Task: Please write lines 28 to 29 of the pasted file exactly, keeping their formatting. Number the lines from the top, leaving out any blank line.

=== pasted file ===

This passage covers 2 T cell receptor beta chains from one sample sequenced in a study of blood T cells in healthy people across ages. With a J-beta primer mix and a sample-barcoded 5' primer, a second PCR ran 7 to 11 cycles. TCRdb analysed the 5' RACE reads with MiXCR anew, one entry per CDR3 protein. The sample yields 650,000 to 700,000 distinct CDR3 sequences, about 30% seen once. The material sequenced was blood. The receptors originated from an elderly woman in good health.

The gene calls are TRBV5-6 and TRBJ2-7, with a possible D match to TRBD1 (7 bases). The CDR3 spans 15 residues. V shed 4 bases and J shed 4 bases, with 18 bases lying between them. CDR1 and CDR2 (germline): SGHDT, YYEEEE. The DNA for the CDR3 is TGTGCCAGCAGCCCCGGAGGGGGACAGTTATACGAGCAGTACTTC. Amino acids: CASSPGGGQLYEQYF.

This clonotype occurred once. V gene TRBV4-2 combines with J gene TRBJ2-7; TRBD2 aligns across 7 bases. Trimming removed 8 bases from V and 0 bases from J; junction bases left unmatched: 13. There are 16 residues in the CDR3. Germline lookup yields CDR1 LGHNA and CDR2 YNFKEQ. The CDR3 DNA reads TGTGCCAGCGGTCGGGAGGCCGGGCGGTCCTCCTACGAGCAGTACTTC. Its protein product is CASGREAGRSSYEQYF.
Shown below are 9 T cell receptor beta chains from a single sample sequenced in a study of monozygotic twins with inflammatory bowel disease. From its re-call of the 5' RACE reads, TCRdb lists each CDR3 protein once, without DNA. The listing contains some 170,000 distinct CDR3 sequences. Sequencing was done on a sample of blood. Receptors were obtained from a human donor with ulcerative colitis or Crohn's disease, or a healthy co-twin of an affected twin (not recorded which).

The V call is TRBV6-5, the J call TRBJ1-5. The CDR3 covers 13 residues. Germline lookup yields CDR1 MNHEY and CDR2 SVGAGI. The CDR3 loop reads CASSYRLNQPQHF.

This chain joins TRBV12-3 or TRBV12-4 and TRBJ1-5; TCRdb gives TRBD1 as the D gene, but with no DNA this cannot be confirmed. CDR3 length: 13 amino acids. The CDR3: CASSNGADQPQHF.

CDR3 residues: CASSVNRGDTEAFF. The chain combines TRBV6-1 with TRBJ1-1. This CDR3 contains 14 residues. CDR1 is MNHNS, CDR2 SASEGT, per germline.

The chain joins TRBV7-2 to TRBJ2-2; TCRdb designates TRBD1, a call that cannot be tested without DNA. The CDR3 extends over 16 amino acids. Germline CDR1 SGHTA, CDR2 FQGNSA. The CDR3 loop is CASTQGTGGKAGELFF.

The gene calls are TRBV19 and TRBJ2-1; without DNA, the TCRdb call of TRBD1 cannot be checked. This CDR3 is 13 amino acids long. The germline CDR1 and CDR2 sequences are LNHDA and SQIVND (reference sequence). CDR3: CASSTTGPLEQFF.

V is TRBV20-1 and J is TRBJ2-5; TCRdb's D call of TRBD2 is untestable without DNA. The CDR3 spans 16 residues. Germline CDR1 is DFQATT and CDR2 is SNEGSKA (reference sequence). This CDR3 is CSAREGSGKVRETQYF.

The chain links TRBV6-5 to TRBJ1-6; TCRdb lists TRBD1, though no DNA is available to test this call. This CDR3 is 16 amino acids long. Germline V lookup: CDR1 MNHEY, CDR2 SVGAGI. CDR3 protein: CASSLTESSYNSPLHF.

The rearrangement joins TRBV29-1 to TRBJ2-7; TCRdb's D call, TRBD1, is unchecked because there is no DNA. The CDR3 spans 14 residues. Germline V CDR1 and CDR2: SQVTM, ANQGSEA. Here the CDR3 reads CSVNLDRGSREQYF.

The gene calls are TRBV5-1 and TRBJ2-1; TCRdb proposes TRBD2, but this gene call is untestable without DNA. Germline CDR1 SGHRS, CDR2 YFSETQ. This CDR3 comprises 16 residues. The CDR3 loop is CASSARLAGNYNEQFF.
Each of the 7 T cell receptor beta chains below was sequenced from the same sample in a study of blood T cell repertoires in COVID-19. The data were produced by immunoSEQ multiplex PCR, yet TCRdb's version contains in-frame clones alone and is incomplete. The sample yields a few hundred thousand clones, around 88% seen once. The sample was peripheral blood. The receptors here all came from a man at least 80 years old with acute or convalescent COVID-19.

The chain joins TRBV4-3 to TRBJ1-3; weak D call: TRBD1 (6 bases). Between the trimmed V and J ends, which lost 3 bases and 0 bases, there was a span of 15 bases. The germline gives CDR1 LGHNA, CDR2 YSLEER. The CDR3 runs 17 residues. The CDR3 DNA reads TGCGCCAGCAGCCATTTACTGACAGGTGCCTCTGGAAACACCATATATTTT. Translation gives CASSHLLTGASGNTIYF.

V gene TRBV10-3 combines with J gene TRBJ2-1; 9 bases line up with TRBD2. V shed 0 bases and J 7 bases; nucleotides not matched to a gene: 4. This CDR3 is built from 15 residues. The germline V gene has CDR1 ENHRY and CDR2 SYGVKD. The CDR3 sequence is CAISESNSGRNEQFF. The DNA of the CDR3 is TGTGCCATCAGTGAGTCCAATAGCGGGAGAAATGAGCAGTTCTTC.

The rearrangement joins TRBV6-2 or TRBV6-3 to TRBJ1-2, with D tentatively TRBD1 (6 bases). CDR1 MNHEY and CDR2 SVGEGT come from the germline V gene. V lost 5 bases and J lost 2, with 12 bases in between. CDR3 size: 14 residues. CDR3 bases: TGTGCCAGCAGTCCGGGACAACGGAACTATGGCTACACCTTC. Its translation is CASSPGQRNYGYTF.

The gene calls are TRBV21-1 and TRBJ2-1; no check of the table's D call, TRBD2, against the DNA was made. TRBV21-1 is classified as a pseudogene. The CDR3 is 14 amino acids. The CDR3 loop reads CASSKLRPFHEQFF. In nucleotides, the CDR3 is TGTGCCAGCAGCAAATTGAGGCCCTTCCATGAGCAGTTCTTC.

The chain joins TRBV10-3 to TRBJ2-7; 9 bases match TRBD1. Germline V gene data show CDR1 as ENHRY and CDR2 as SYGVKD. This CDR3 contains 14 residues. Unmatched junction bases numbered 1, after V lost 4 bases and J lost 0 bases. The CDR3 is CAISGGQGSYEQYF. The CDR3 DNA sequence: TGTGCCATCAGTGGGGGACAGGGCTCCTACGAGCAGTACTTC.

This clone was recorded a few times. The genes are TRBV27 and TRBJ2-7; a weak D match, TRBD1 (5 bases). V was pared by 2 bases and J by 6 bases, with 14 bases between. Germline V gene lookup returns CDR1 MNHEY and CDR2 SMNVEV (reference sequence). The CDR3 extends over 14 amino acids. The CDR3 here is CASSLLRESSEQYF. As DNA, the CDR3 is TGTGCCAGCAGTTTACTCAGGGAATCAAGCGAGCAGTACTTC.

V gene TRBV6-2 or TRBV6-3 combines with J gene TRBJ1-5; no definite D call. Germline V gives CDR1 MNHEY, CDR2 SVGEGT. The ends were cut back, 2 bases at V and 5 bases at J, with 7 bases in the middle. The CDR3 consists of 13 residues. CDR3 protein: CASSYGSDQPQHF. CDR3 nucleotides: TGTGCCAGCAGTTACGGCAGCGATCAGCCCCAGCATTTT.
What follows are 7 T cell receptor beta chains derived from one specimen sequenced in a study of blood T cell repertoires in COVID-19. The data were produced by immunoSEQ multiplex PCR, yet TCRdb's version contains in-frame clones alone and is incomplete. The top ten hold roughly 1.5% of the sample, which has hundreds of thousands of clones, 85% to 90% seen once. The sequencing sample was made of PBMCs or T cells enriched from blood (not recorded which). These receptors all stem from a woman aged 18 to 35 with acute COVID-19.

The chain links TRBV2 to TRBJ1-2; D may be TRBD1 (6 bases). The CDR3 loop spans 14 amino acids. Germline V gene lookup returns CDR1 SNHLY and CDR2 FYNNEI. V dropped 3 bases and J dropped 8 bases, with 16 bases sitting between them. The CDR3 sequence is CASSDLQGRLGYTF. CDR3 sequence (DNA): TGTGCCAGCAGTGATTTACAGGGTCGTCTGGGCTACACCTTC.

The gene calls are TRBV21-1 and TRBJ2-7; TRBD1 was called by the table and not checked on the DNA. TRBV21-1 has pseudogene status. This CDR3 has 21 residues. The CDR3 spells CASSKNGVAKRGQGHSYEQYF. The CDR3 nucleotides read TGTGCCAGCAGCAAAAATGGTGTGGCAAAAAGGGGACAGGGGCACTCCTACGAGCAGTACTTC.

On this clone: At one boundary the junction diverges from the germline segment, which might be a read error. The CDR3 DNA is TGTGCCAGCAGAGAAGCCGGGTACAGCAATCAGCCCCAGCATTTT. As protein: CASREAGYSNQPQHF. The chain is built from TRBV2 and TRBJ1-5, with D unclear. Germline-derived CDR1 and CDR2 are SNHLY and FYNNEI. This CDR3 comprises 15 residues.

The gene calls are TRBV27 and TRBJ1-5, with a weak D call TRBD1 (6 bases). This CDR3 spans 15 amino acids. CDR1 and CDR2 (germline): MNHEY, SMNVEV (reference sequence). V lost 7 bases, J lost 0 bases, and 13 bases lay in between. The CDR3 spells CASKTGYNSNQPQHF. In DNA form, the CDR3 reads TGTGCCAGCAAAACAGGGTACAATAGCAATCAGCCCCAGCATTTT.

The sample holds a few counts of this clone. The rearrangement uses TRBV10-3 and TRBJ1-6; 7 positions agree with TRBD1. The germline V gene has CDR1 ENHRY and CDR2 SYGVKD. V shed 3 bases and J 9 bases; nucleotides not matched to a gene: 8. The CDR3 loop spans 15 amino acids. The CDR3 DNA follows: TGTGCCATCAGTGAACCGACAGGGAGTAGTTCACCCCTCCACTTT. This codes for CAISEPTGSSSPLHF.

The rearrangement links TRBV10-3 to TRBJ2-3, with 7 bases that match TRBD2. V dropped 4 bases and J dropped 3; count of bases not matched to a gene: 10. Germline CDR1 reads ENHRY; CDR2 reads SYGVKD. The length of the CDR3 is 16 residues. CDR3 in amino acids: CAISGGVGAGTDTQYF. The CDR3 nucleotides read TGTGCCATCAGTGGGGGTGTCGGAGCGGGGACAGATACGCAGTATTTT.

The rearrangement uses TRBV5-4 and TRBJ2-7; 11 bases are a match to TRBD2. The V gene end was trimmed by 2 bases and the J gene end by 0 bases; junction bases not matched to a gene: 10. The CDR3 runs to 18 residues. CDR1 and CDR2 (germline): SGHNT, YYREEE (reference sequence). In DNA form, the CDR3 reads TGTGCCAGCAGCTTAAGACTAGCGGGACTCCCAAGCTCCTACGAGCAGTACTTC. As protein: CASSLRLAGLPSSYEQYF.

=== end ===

The rearrangement links TRBV10-3 to TRBJ2-3, with 7 bases that match TRBD2. V dropped 4 bases and J dropped 3; count of bases not matched to a gene: 10. Germline CDR1 reads ENHRY; CDR2 reads SYGVKD. The length of the CDR3 is 16 residues. CDR3 in amino acids: CAISGGVGAGTDTQYF. The CDR3 nucleotides read TGTGCCATCAGTGGGGGTGTCGGAGCGGGGACAGATACGCAGTATTTT.

The rearrangement uses TRBV5-4 and TRBJ2-7; 11 bases are a match to TRBD2. The V gene end was trimmed by 2 bases and the J gene end by 0 bases; junction bases not matched to a gene: 10. The CDR3 runs to 18 residues. CDR1 and CDR2 (germline): SGHNT, YYREEE (reference sequence). In DNA form, the CDR3 reads TGTGCCAGCAGCTTAAGACTAGCGGGACTCCCAAGCTCCTACGAGCAGTACTTC. As protein: CASSLRLAGLPSSYEQYF.